"Hitting is an art, but not an exact science." - Rod Carew
As a follow up to my previous article titled "Bond Strength Implications and the Spring Switch", I thought it might be worth taking a look at the other side of what's happened in May not in terms of what's done particularly well (bonds), but what has performed most poorly. I ran a screen on my list of over 1000 ETFs/ETNs to see which are those furthest below their respective 20 day (1 trading month) moving averages. The worst performing areas of the market may surprise you.
It turns out that once again, the best way to bet against Europe turns out to be by betting against solar energy stocks through ETFs such as KWT and TAN given reliance on government subsidies, and faltering Oil prices. Coal ETFs such as KOL and PKOL also took it on the chin as natural gas prices rebounded and as more and more Utilities have switched away from coal in terms of electricity creation. Russia took a hit primarily because on continued protests and political unrest over Putin coming back to office as money flees the country.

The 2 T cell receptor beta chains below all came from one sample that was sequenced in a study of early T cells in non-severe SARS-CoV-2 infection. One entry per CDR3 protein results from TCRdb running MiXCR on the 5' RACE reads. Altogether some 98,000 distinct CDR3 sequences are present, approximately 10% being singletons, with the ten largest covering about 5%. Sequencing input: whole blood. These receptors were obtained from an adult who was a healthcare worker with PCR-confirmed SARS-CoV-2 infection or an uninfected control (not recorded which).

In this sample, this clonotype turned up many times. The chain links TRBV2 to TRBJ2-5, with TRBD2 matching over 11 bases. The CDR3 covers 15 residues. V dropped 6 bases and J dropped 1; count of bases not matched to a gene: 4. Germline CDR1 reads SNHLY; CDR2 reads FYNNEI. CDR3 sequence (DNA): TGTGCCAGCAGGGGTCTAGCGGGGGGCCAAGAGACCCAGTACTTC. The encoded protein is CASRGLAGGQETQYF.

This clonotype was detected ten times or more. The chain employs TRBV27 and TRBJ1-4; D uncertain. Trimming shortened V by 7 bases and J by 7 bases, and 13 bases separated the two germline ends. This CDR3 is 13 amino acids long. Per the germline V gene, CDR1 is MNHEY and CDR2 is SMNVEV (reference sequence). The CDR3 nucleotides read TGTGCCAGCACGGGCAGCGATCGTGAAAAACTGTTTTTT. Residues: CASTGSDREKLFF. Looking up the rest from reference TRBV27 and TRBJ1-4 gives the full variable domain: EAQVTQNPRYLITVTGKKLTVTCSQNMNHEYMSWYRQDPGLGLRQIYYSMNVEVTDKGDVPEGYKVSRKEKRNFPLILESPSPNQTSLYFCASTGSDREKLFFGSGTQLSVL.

The S&P International Financial Sector ETF (IPF) has low volume, but the decline should come as no surprise given that financial institutions outside the U.S. are vulnerable to Europe and a potential Greece exit to come. The message behind this list though is interesting for those speculating on a recovery in broader equities. It stands to reason that those areas most hit in this correction stand a good chance of coming back the strongest on any kind of a mean reversion moment in equities. The implication? Alternative energy may be an interesting trade as risk-sentiment (eventually) improves.
Disclosure: I have no positions in any stocks mentioned, and no plans to initiate any positions within the next 72 hours.
Additional disclosure: Pension Partners, LLC, and/or its clients may hold positions in securities mentioned in this article at time of writing.